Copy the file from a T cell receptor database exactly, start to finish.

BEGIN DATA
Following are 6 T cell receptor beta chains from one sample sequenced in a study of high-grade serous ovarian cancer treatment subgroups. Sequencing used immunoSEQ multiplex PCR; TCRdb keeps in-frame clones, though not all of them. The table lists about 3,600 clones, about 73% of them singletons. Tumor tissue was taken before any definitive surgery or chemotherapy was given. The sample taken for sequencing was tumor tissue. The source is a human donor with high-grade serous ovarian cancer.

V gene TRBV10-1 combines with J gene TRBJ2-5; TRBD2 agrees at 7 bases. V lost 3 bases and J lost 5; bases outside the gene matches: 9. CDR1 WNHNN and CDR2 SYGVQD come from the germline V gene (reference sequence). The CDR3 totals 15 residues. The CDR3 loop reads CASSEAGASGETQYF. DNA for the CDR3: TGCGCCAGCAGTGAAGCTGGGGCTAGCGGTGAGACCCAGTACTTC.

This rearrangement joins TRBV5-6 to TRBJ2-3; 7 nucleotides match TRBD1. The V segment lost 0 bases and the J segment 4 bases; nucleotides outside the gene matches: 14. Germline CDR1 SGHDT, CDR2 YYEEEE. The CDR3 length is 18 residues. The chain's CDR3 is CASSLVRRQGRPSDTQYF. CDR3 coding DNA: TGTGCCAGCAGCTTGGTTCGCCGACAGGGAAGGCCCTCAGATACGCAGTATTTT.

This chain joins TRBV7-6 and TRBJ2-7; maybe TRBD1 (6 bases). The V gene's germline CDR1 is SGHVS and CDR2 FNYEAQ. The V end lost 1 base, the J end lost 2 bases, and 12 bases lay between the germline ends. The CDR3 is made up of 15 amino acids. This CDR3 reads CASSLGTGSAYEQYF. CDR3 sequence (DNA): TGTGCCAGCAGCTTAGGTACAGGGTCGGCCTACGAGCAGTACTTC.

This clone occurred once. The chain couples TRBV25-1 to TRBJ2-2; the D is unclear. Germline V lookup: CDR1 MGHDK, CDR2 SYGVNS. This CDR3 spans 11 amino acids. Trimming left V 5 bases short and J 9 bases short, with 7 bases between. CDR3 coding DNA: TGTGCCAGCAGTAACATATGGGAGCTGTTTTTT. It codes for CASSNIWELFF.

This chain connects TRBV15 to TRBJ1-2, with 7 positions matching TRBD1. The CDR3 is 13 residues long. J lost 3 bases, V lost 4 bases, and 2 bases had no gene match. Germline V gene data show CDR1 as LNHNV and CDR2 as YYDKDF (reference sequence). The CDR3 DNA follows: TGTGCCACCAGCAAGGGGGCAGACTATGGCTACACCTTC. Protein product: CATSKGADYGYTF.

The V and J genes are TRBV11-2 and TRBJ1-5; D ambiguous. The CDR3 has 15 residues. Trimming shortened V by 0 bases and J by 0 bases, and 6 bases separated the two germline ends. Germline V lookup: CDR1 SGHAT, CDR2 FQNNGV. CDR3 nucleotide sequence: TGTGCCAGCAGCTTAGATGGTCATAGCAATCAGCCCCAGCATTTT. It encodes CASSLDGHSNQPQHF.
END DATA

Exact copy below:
Following are 6 T cell receptor beta chains from one sample sequenced in a study of high-grade serous ovarian cancer treatment subgroups. Sequencing used immunoSEQ multiplex PCR; TCRdb keeps in-frame clones, though not all of them. The table lists about 3,600 clones, about 73% of them singletons. Tumor tissue was taken before any definitive surgery or chemotherapy was given. The sample taken for sequencing was tumor tissue. The source is a human donor with high-grade serous ovarian cancer.

V gene TRBV10-1 combines with J gene TRBJ2-5; TRBD2 agrees at 7 bases. V lost 3 bases and J lost 5; bases outside the gene matches: 9. CDR1 WNHNN and CDR2 SYGVQD come from the germline V gene (reference sequence). The CDR3 totals 15 residues. The CDR3 loop reads CASSEAGASGETQYF. DNA for the CDR3: TGCGCCAGCAGTGAAGCTGGGGCTAGCGGTGAGACCCAGTACTTC.

This rearrangement joins TRBV5-6 to TRBJ2-3; 7 nucleotides match TRBD1. The V segment lost 0 bases and the J segment 4 bases; nucleotides outside the gene matches: 14. Germline CDR1 SGHDT, CDR2 YYEEEE. The CDR3 length is 18 residues. The chain's CDR3 is CASSLVRRQGRPSDTQYF. CDR3 coding DNA: TGTGCCAGCAGCTTGGTTCGCCGACAGGGAAGGCCCTCAGATACGCAGTATTTT.

This chain joins TRBV7-6 and TRBJ2-7; maybe TRBD1 (6 bases). The V gene's germline CDR1 is SGHVS and CDR2 FNYEAQ. The V end lost 1 base, the J end lost 2 bases, and 12 bases lay between the germline ends. The CDR3 is made up of 15 amino acids. This CDR3 reads CASSLGTGSAYEQYF. CDR3 sequence (DNA): TGTGCCAGCAGCTTAGGTACAGGGTCGGCCTACGAGCAGTACTTC.

This clone occurred once. The chain couples TRBV25-1 to TRBJ2-2; the D is unclear. Germline V lookup: CDR1 MGHDK, CDR2 SYGVNS. This CDR3 spans 11 amino acids. Trimming left V 5 bases short and J 9 bases short, with 7 bases between. CDR3 coding DNA: TGTGCCAGCAGTAACATATGGGAGCTGTTTTTT. It codes for CASSNIWELFF.

This chain connects TRBV15 to TRBJ1-2, with 7 positions matching TRBD1. The CDR3 is 13 residues long. J lost 3 bases, V lost 4 bases, and 2 bases had no gene match. Germline V gene data show CDR1 as LNHNV and CDR2 as YYDKDF (reference sequence). The CDR3 DNA follows: TGTGCCACCAGCAAGGGGGCAGACTATGGCTACACCTTC. Protein product: CATSKGADYGYTF.

The V and J genes are TRBV11-2 and TRBJ1-5; D ambiguous. The CDR3 has 15 residues. Trimming shortened V by 0 bases and J by 0 bases, and 6 bases separated the two germline ends. Germline V lookup: CDR1 SGHAT, CDR2 FQNNGV. CDR3 nucleotide sequence: TGTGCCAGCAGCTTAGATGGTCATAGCAATCAGCCCCAGCATTTT. It encodes CASSLDGHSNQPQHF.